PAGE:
American Alpine Jounrna and Accidents in North American Climbing

North America, Canada, British Columbia, Selkirk Range of British Columbia

  • Climbs And Expeditions
  • Climb Year:
  • Publication Year: 1938

Mt. Trident. The opening of the highway along the Big Bend of the Columbia River brings nearer a large number of peaks unclimbed and unnamed. It will not, however, make them readily accessible to climbing parties unless trails are cut through the region. Mt. Trident, 10,141 ft., was seen and named from Kinbasket Lake by Dr. Charles Shaw in 1910. It would seem to be as accessible as any. Miss Kate Gardiner and the writer, with the Swiss guides, Edward Feuz and Christian Häsler, climbed it in July, 1937. Motoring from Banff to Kinbasket Lake at Middle River, we were met and rowed across the lake by Peter Bergenham of Beavermouth, an expert boatman and woodsman. The next day and the morning after, ten hours in all, we spent, fighting out way with packs to the head of the valley, through heavy undergrowth, massive windfalls, devil’s club and, worst of all, alder- slides. Much cutting was necessary to get through at all. The distance is probably only four or five miles, but up from 2203 ft., the altitude of the lake, almost to timberline. Camp was made on the moraine on the N. E. side of a lovely glacier cirque inhabited by some forty goats.

Two peaks are visible from Kinbasket Lake and as one proceeds up the valley, a third appears on the left (E.). The middle one is the highest; the right resolves itself into a mere shoulder of Trident and the left proved to be several hundred feet lower. The ridge of Trident from the col between it and the unnamed lesser peak to the E. is a series of jagged rocks, and ascent to the summit cut off by a perpendicular slab of rock. Ascent by our party was made by crossing the col (four hours from high camp) and descending to the W. slope (two hours including route finding), where slabby rocks gave access to a high bench running around the mountain. Following this, we came to the final ridge with some good climbing to the summit (three hours) ; return to camp in six hours.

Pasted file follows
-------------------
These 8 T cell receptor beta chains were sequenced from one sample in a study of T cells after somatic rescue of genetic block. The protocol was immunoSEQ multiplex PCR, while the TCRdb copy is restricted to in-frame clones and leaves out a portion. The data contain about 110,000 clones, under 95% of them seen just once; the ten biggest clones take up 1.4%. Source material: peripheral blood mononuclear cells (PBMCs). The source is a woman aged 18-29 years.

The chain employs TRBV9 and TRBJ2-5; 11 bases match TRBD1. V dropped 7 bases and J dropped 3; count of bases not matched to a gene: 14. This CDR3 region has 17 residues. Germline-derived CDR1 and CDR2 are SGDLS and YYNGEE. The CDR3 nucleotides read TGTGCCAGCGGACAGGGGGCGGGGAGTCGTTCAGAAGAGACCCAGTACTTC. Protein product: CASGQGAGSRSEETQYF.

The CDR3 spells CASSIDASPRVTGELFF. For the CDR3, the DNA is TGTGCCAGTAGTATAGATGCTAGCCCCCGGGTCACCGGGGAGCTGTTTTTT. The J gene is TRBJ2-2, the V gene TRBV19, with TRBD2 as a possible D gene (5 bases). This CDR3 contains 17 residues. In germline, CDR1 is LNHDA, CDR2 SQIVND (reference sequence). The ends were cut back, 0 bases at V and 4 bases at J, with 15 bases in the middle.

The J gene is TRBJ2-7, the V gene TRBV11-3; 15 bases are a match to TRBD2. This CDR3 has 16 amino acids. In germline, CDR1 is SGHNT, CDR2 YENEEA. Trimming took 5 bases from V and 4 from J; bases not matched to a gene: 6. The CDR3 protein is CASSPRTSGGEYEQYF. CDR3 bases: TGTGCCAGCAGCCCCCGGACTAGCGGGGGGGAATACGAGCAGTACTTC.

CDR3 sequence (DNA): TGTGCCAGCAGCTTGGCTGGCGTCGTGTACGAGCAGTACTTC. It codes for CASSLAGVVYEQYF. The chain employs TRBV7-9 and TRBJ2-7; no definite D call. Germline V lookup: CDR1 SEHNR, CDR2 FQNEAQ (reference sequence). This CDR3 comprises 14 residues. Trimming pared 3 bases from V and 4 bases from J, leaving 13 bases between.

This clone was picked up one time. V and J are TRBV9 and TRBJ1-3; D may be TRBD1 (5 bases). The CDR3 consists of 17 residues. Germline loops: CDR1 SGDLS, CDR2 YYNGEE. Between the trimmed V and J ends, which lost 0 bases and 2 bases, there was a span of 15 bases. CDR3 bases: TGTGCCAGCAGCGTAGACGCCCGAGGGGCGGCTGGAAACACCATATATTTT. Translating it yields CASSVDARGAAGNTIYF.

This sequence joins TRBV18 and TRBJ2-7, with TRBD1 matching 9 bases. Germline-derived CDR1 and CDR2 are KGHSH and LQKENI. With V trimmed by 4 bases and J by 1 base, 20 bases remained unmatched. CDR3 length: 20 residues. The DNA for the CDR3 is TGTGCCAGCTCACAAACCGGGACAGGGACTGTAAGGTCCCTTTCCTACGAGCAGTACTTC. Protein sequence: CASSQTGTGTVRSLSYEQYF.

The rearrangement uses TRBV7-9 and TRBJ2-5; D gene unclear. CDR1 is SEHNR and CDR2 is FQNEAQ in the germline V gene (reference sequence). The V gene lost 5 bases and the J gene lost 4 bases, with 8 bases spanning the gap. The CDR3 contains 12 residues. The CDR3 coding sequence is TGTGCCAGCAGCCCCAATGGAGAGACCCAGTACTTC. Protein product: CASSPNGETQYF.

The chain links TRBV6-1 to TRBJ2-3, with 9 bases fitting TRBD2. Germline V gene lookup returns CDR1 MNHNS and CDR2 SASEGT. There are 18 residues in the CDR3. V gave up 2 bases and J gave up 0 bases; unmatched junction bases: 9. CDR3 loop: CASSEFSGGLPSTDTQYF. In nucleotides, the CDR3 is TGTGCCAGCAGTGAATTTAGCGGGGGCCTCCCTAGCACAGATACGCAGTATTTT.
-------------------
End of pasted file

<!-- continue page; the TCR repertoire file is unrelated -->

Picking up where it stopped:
The view is extensive. The Columbia Icefield, thirty to forty miles away, is distinguishable best with field-glasses. Mt. Adamant, Sir Sandford, Iconoclast, and the Sorcerer could be recognized easily. The depression of the Big Bend could be traced but Mt. Chapman, unknown to our party, was not noticed probably due to a thunderstorm which struck us as we approached the summit and passed off to the W. The lesser peak E. of Trident presents slanting, slabby rocks to the climber from the col, and a better approach might be from the ridge at the head of the valley. The most spectacular peak nearby is on the crest of the Windy Range to the S. W. It is considerably higher than Trident, offered no apparent route of ascent, and will not be easily accessible to climbers. Those who wish to climb there must be prepared to battle their way

through the forests to reach any peak.

Lillian Gest.

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